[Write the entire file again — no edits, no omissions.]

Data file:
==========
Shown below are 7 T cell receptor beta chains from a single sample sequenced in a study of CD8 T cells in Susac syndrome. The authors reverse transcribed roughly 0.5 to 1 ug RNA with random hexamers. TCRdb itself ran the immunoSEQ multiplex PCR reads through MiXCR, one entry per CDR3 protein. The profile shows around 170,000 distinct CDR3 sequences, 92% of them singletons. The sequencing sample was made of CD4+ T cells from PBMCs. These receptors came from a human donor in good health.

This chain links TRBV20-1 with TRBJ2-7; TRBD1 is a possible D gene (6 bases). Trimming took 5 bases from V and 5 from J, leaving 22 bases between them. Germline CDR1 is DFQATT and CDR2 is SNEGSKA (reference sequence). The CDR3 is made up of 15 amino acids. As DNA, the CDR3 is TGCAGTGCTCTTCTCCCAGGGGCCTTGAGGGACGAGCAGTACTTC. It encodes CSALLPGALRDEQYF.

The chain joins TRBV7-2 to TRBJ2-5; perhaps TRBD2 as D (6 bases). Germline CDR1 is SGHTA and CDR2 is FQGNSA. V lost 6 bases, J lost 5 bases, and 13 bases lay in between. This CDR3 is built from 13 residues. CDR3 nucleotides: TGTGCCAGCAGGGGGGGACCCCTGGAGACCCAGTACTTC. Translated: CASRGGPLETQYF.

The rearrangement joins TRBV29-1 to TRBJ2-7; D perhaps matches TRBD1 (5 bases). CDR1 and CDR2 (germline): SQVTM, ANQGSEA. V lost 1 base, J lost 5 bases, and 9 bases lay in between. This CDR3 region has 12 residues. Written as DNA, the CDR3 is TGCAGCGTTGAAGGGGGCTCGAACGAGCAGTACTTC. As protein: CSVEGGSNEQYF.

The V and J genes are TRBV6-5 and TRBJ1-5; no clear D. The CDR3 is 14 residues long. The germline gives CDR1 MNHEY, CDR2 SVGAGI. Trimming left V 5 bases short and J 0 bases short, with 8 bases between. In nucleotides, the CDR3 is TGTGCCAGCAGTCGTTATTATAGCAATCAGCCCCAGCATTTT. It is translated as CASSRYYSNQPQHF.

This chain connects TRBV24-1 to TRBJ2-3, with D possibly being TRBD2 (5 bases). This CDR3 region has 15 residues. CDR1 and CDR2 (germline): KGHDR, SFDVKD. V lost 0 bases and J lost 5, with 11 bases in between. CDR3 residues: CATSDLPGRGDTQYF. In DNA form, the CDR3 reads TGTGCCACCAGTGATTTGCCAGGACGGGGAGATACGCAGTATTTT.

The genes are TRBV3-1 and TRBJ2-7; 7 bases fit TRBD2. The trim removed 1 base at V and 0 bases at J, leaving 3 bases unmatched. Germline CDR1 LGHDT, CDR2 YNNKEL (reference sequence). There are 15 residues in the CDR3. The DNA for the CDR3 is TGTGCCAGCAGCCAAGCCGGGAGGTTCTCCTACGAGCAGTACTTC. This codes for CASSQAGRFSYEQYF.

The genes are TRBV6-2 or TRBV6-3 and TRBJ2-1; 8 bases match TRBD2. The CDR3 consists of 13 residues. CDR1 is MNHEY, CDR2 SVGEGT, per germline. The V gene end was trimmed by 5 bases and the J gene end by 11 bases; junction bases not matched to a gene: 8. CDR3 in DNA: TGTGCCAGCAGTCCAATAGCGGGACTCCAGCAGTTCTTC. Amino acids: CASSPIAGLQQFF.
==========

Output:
Shown below are 7 T cell receptor beta chains from a single sample sequenced in a study of CD8 T cells in Susac syndrome. The authors reverse transcribed roughly 0.5 to 1 ug RNA with random hexamers. TCRdb itself ran the immunoSEQ multiplex PCR reads through MiXCR, one entry per CDR3 protein. The profile shows around 170,000 distinct CDR3 sequences, 92% of them singletons. The sequencing sample was made of CD4+ T cells from PBMCs. These receptors came from a human donor in good health.

This chain links TRBV20-1 with TRBJ2-7; TRBD1 is a possible D gene (6 bases). Trimming took 5 bases from V and 5 from J, leaving 22 bases between them. Germline CDR1 is DFQATT and CDR2 is SNEGSKA (reference sequence). The CDR3 is made up of 15 amino acids. As DNA, the CDR3 is TGCAGTGCTCTTCTCCCAGGGGCCTTGAGGGACGAGCAGTACTTC. It encodes CSALLPGALRDEQYF.

The chain joins TRBV7-2 to TRBJ2-5; perhaps TRBD2 as D (6 bases). Germline CDR1 is SGHTA and CDR2 is FQGNSA. V lost 6 bases, J lost 5 bases, and 13 bases lay in between. This CDR3 is built from 13 residues. CDR3 nucleotides: TGTGCCAGCAGGGGGGGACCCCTGGAGACCCAGTACTTC. Translated: CASRGGPLETQYF.

The rearrangement joins TRBV29-1 to TRBJ2-7; D perhaps matches TRBD1 (5 bases). CDR1 and CDR2 (germline): SQVTM, ANQGSEA. V lost 1 base, J lost 5 bases, and 9 bases lay in between. This CDR3 region has 12 residues. Written as DNA, the CDR3 is TGCAGCGTTGAAGGGGGCTCGAACGAGCAGTACTTC. As protein: CSVEGGSNEQYF.

The V and J genes are TRBV6-5 and TRBJ1-5; no clear D. The CDR3 is 14 residues long. The germline gives CDR1 MNHEY, CDR2 SVGAGI. Trimming left V 5 bases short and J 0 bases short, with 8 bases between. In nucleotides, the CDR3 is TGTGCCAGCAGTCGTTATTATAGCAATCAGCCCCAGCATTTT. It is translated as CASSRYYSNQPQHF.

This chain connects TRBV24-1 to TRBJ2-3, with D possibly being TRBD2 (5 bases). This CDR3 region has 15 residues. CDR1 and CDR2 (germline): KGHDR, SFDVKD. V lost 0 bases and J lost 5, with 11 bases in between. CDR3 residues: CATSDLPGRGDTQYF. In DNA form, the CDR3 reads TGTGCCACCAGTGATTTGCCAGGACGGGGAGATACGCAGTATTTT.

The genes are TRBV3-1 and TRBJ2-7; 7 bases fit TRBD2. The trim removed 1 base at V and 0 bases at J, leaving 3 bases unmatched. Germline CDR1 LGHDT, CDR2 YNNKEL (reference sequence). There are 15 residues in the CDR3. The DNA for the CDR3 is TGTGCCAGCAGCCAAGCCGGGAGGTTCTCCTACGAGCAGTACTTC. This codes for CASSQAGRFSYEQYF.

The genes are TRBV6-2 or TRBV6-3 and TRBJ2-1; 8 bases match TRBD2. The CDR3 consists of 13 residues. CDR1 is MNHEY, CDR2 SVGEGT, per germline. The V gene end was trimmed by 5 bases and the J gene end by 11 bases; junction bases not matched to a gene: 8. CDR3 in DNA: TGTGCCAGCAGTCCAATAGCGGGACTCCAGCAGTTCTTC. Amino acids: CASSPIAGLQQFF.